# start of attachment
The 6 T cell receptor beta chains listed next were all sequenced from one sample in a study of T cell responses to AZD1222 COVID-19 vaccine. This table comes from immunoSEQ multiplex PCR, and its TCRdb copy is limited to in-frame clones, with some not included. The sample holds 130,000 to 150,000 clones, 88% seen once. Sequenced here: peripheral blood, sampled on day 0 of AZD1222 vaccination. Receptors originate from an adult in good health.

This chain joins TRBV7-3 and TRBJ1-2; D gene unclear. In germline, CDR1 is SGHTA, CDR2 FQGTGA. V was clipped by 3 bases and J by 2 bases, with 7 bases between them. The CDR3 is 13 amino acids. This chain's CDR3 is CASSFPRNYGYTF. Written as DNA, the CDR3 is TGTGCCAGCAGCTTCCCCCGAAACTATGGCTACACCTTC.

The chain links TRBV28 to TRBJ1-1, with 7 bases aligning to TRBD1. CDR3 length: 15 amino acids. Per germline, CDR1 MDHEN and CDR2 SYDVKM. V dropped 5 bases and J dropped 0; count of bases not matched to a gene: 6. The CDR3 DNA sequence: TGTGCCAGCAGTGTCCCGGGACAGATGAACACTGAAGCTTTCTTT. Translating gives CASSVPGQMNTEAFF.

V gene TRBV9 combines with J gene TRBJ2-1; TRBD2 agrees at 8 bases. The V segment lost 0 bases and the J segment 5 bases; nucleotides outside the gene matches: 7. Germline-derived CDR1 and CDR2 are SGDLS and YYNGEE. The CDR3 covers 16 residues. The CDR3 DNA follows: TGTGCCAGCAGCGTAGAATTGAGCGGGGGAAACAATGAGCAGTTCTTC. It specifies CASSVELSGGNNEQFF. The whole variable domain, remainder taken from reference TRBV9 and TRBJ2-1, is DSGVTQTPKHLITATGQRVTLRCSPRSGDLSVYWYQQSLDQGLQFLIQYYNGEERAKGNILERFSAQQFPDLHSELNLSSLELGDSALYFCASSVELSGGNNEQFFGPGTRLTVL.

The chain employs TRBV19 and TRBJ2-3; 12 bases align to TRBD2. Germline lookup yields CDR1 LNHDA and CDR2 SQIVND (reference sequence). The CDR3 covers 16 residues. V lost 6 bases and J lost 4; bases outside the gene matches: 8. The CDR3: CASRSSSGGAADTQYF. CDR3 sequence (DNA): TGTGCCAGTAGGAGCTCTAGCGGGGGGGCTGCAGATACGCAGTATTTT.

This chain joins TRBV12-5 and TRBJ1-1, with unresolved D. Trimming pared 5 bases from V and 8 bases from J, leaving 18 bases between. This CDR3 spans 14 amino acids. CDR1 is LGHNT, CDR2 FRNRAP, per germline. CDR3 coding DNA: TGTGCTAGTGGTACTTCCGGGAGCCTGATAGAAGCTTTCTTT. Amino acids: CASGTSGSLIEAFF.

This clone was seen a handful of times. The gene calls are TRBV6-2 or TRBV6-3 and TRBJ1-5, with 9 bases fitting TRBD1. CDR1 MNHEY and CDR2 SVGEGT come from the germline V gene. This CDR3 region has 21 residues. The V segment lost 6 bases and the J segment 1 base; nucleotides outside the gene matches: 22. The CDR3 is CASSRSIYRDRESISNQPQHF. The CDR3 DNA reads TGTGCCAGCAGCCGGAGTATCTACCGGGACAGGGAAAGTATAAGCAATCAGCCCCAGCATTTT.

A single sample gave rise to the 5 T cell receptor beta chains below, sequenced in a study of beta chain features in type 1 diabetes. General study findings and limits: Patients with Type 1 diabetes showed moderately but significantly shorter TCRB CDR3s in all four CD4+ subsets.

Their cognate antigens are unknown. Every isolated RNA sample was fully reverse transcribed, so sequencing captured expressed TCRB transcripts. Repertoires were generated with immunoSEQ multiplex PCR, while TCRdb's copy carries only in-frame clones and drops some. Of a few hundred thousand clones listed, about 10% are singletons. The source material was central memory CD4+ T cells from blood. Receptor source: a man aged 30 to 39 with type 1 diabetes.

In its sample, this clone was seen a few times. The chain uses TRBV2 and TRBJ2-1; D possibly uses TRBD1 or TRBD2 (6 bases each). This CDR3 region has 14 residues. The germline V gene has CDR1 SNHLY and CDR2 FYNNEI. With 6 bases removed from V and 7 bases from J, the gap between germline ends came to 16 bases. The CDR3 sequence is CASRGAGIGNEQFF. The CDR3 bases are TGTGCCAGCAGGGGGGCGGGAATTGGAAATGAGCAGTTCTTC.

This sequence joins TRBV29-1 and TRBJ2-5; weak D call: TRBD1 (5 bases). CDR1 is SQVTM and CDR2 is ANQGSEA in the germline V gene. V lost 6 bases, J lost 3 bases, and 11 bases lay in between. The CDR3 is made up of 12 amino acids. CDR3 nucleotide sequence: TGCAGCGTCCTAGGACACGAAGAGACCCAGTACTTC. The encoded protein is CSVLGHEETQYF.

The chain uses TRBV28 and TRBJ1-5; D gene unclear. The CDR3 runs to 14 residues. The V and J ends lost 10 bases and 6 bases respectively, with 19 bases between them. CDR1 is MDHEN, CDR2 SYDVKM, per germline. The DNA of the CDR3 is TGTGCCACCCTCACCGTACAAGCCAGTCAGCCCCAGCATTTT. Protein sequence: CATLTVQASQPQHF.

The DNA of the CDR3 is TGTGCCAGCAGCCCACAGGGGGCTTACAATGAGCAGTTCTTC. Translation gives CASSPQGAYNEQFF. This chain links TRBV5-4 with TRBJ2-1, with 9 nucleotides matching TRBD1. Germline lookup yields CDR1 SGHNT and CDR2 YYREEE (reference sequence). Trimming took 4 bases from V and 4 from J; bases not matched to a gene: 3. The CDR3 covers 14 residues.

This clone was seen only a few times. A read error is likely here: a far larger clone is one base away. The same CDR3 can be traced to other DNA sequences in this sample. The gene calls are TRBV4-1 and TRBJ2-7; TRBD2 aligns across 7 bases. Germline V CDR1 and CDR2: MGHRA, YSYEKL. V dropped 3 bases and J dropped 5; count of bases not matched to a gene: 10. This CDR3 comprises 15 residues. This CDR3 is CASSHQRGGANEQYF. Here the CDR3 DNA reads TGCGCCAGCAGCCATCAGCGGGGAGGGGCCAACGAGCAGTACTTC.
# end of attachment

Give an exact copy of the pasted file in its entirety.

The 6 T cell receptor beta chains listed next were all sequenced from one sample in a study of T cell responses to AZD1222 COVID-19 vaccine. This table comes from immunoSEQ multiplex PCR, and its TCRdb copy is limited to in-frame clones, with some not included. The sample holds 130,000 to 150,000 clones, 88% seen once. Sequenced here: peripheral blood, sampled on day 0 of AZD1222 vaccination. Receptors originate from an adult in good health.

This chain joins TRBV7-3 and TRBJ1-2; D gene unclear. In germline, CDR1 is SGHTA, CDR2 FQGTGA. V was clipped by 3 bases and J by 2 bases, with 7 bases between them. The CDR3 is 13 amino acids. This chain's CDR3 is CASSFPRNYGYTF. Written as DNA, the CDR3 is TGTGCCAGCAGCTTCCCCCGAAACTATGGCTACACCTTC.

The chain links TRBV28 to TRBJ1-1, with 7 bases aligning to TRBD1. CDR3 length: 15 amino acids. Per germline, CDR1 MDHEN and CDR2 SYDVKM. V dropped 5 bases and J dropped 0; count of bases not matched to a gene: 6. The CDR3 DNA sequence: TGTGCCAGCAGTGTCCCGGGACAGATGAACACTGAAGCTTTCTTT. Translating gives CASSVPGQMNTEAFF.

V gene TRBV9 combines with J gene TRBJ2-1; TRBD2 agrees at 8 bases. The V segment lost 0 bases and the J segment 5 bases; nucleotides outside the gene matches: 7. Germline-derived CDR1 and CDR2 are SGDLS and YYNGEE. The CDR3 covers 16 residues. The CDR3 DNA follows: TGTGCCAGCAGCGTAGAATTGAGCGGGGGAAACAATGAGCAGTTCTTC. It specifies CASSVELSGGNNEQFF. The whole variable domain, remainder taken from reference TRBV9 and TRBJ2-1, is DSGVTQTPKHLITATGQRVTLRCSPRSGDLSVYWYQQSLDQGLQFLIQYYNGEERAKGNILERFSAQQFPDLHSELNLSSLELGDSALYFCASSVELSGGNNEQFFGPGTRLTVL.

The chain employs TRBV19 and TRBJ2-3; 12 bases align to TRBD2. Germline lookup yields CDR1 LNHDA and CDR2 SQIVND (reference sequence). The CDR3 covers 16 residues. V lost 6 bases and J lost 4; bases outside the gene matches: 8. The CDR3: CASRSSSGGAADTQYF. CDR3 sequence (DNA): TGTGCCAGTAGGAGCTCTAGCGGGGGGGCTGCAGATACGCAGTATTTT.

This chain joins TRBV12-5 and TRBJ1-1, with unresolved D. Trimming pared 5 bases from V and 8 bases from J, leaving 18 bases between. This CDR3 spans 14 amino acids. CDR1 is LGHNT, CDR2 FRNRAP, per germline. CDR3 coding DNA: TGTGCTAGTGGTACTTCCGGGAGCCTGATAGAAGCTTTCTTT. Amino acids: CASGTSGSLIEAFF.

This clone was seen a handful of times. The gene calls are TRBV6-2 or TRBV6-3 and TRBJ1-5, with 9 bases fitting TRBD1. CDR1 MNHEY and CDR2 SVGEGT come from the germline V gene. This CDR3 region has 21 residues. The V segment lost 6 bases and the J segment 1 base; nucleotides outside the gene matches: 22. The CDR3 is CASSRSIYRDRESISNQPQHF. The CDR3 DNA reads TGTGCCAGCAGCCGGAGTATCTACCGGGACAGGGAAAGTATAAGCAATCAGCCCCAGCATTTT.

A single sample gave rise to the 5 T cell receptor beta chains below, sequenced in a study of beta chain features in type 1 diabetes. General study findings and limits: Patients with Type 1 diabetes showed moderately but significantly shorter TCRB CDR3s in all four CD4+ subsets.

Their cognate antigens are unknown. Every isolated RNA sample was fully reverse transcribed, so sequencing captured expressed TCRB transcripts. Repertoires were generated with immunoSEQ multiplex PCR, while TCRdb's copy carries only in-frame clones and drops some. Of a few hundred thousand clones listed, about 10% are singletons. The source material was central memory CD4+ T cells from blood. Receptor source: a man aged 30 to 39 with type 1 diabetes.

In its sample, this clone was seen a few times. The chain uses TRBV2 and TRBJ2-1; D possibly uses TRBD1 or TRBD2 (6 bases each). This CDR3 region has 14 residues. The germline V gene has CDR1 SNHLY and CDR2 FYNNEI. With 6 bases removed from V and 7 bases from J, the gap between germline ends came to 16 bases. The CDR3 sequence is CASRGAGIGNEQFF. The CDR3 bases are TGTGCCAGCAGGGGGGCGGGAATTGGAAATGAGCAGTTCTTC.

This sequence joins TRBV29-1 and TRBJ2-5; weak D call: TRBD1 (5 bases). CDR1 is SQVTM and CDR2 is ANQGSEA in the germline V gene. V lost 6 bases, J lost 3 bases, and 11 bases lay in between. The CDR3 is made up of 12 amino acids. CDR3 nucleotide sequence: TGCAGCGTCCTAGGACACGAAGAGACCCAGTACTTC. The encoded protein is CSVLGHEETQYF.

The chain uses TRBV28 and TRBJ1-5; D gene unclear. The CDR3 runs to 14 residues. The V and J ends lost 10 bases and 6 bases respectively, with 19 bases between them. CDR1 is MDHEN, CDR2 SYDVKM, per germline. The DNA of the CDR3 is TGTGCCACCCTCACCGTACAAGCCAGTCAGCCCCAGCATTTT. Protein sequence: CATLTVQASQPQHF.

The DNA of the CDR3 is TGTGCCAGCAGCCCACAGGGGGCTTACAATGAGCAGTTCTTC. Translation gives CASSPQGAYNEQFF. This chain links TRBV5-4 with TRBJ2-1, with 9 nucleotides matching TRBD1. Germline lookup yields CDR1 SGHNT and CDR2 YYREEE (reference sequence). Trimming took 4 bases from V and 4 from J; bases not matched to a gene: 3. The CDR3 covers 14 residues.

This clone was seen only a few times. A read error is likely here: a far larger clone is one base away. The same CDR3 can be traced to other DNA sequences in this sample. The gene calls are TRBV4-1 and TRBJ2-7; TRBD2 aligns across 7 bases. Germline V CDR1 and CDR2: MGHRA, YSYEKL. V dropped 3 bases and J dropped 5; count of bases not matched to a gene: 10. This CDR3 comprises 15 residues. This CDR3 is CASSHQRGGANEQYF. Here the CDR3 DNA reads TGCGCCAGCAGCCATCAGCGGGGAGGGGCCAACGAGCAGTACTTC.